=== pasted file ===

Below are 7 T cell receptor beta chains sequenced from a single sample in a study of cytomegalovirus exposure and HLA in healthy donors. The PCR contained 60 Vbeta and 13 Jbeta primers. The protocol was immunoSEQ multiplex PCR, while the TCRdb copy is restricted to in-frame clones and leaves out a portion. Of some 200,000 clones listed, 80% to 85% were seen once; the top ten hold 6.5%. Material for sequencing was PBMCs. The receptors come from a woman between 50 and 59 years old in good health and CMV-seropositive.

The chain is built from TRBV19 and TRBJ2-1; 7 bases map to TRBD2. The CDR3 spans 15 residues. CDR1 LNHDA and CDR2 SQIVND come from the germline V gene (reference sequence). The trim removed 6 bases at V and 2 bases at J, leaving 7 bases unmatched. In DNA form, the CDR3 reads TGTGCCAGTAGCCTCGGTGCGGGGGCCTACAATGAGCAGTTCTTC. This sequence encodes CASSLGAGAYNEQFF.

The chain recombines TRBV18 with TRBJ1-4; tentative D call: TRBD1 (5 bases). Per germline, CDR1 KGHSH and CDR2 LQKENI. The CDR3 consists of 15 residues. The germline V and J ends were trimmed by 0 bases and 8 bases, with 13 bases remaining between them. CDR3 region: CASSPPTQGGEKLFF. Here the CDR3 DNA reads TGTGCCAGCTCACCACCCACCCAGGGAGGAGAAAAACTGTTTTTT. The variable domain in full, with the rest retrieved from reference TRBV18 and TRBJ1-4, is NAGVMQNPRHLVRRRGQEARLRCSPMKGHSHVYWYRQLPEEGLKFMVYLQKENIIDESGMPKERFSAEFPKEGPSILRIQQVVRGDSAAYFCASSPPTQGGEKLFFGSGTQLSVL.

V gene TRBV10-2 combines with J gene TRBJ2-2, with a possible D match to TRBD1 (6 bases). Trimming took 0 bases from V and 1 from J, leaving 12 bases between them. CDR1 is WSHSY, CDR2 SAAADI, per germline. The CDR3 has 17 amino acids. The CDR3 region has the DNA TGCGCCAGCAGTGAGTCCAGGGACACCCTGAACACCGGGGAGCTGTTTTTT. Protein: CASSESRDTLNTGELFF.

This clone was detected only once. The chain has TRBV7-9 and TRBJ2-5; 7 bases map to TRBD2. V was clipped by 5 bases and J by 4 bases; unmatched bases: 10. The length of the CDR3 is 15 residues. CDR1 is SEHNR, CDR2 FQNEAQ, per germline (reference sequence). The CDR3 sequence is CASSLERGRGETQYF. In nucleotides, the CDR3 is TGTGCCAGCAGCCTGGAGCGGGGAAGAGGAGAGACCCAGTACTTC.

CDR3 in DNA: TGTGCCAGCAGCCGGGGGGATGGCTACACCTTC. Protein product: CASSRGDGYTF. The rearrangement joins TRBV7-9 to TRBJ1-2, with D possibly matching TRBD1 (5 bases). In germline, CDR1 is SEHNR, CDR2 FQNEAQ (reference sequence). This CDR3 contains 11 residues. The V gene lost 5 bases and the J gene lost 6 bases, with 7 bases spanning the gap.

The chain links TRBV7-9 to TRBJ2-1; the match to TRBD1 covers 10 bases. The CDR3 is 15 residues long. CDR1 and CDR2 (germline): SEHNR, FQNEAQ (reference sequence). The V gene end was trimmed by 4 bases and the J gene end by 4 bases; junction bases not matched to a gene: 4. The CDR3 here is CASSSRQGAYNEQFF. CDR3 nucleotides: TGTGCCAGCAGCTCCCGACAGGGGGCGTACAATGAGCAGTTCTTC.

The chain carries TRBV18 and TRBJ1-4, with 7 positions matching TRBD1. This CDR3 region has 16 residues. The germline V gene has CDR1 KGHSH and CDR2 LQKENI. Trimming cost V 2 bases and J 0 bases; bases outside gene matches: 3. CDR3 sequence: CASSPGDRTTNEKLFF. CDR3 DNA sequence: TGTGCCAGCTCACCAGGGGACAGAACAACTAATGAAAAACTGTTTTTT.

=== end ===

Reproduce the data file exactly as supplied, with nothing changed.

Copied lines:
Below are 7 T cell receptor beta chains sequenced from a single sample in a study of cytomegalovirus exposure and HLA in healthy donors. The PCR contained 60 Vbeta and 13 Jbeta primers. The protocol was immunoSEQ multiplex PCR, while the TCRdb copy is restricted to in-frame clones and leaves out a portion. Of some 200,000 clones listed, 80% to 85% were seen once; the top ten hold 6.5%. Material for sequencing was PBMCs. The receptors come from a woman between 50 and 59 years old in good health and CMV-seropositive.

The chain is built from TRBV19 and TRBJ2-1; 7 bases map to TRBD2. The CDR3 spans 15 residues. CDR1 LNHDA and CDR2 SQIVND come from the germline V gene (reference sequence). The trim removed 6 bases at V and 2 bases at J, leaving 7 bases unmatched. In DNA form, the CDR3 reads TGTGCCAGTAGCCTCGGTGCGGGGGCCTACAATGAGCAGTTCTTC. This sequence encodes CASSLGAGAYNEQFF.

The chain recombines TRBV18 with TRBJ1-4; tentative D call: TRBD1 (5 bases). Per germline, CDR1 KGHSH and CDR2 LQKENI. The CDR3 consists of 15 residues. The germline V and J ends were trimmed by 0 bases and 8 bases, with 13 bases remaining between them. CDR3 region: CASSPPTQGGEKLFF. Here the CDR3 DNA reads TGTGCCAGCTCACCACCCACCCAGGGAGGAGAAAAACTGTTTTTT. The variable domain in full, with the rest retrieved from reference TRBV18 and TRBJ1-4, is NAGVMQNPRHLVRRRGQEARLRCSPMKGHSHVYWYRQLPEEGLKFMVYLQKENIIDESGMPKERFSAEFPKEGPSILRIQQVVRGDSAAYFCASSPPTQGGEKLFFGSGTQLSVL.

V gene TRBV10-2 combines with J gene TRBJ2-2, with a possible D match to TRBD1 (6 bases). Trimming took 0 bases from V and 1 from J, leaving 12 bases between them. CDR1 is WSHSY, CDR2 SAAADI, per germline. The CDR3 has 17 amino acids. The CDR3 region has the DNA TGCGCCAGCAGTGAGTCCAGGGACACCCTGAACACCGGGGAGCTGTTTTTT. Protein: CASSESRDTLNTGELFF.

This clone was detected only once. The chain has TRBV7-9 and TRBJ2-5; 7 bases map to TRBD2. V was clipped by 5 bases and J by 4 bases; unmatched bases: 10. The length of the CDR3 is 15 residues. CDR1 is SEHNR, CDR2 FQNEAQ, per germline (reference sequence). The CDR3 sequence is CASSLERGRGETQYF. In nucleotides, the CDR3 is TGTGCCAGCAGCCTGGAGCGGGGAAGAGGAGAGACCCAGTACTTC.

CDR3 in DNA: TGTGCCAGCAGCCGGGGGGATGGCTACACCTTC. Protein product: CASSRGDGYTF. The rearrangement joins TRBV7-9 to TRBJ1-2, with D possibly matching TRBD1 (5 bases). In germline, CDR1 is SEHNR, CDR2 FQNEAQ (reference sequence). This CDR3 contains 11 residues. The V gene lost 5 bases and the J gene lost 6 bases, with 7 bases spanning the gap.

The chain links TRBV7-9 to TRBJ2-1; the match to TRBD1 covers 10 bases. The CDR3 is 15 residues long. CDR1 and CDR2 (germline): SEHNR, FQNEAQ (reference sequence). The V gene end was trimmed by 4 bases and the J gene end by 4 bases; junction bases not matched to a gene: 4. The CDR3 here is CASSSRQGAYNEQFF. CDR3 nucleotides: TGTGCCAGCAGCTCCCGACAGGGGGCGTACAATGAGCAGTTCTTC.

The chain carries TRBV18 and TRBJ1-4, with 7 positions matching TRBD1. This CDR3 region has 16 residues. The germline V gene has CDR1 KGHSH and CDR2 LQKENI. Trimming cost V 2 bases and J 0 bases; bases outside gene matches: 3. CDR3 sequence: CASSPGDRTTNEKLFF. CDR3 DNA sequence: TGTGCCAGCTCACCAGGGGACAGAACAACTAATGAAAAACTGTTTTTT.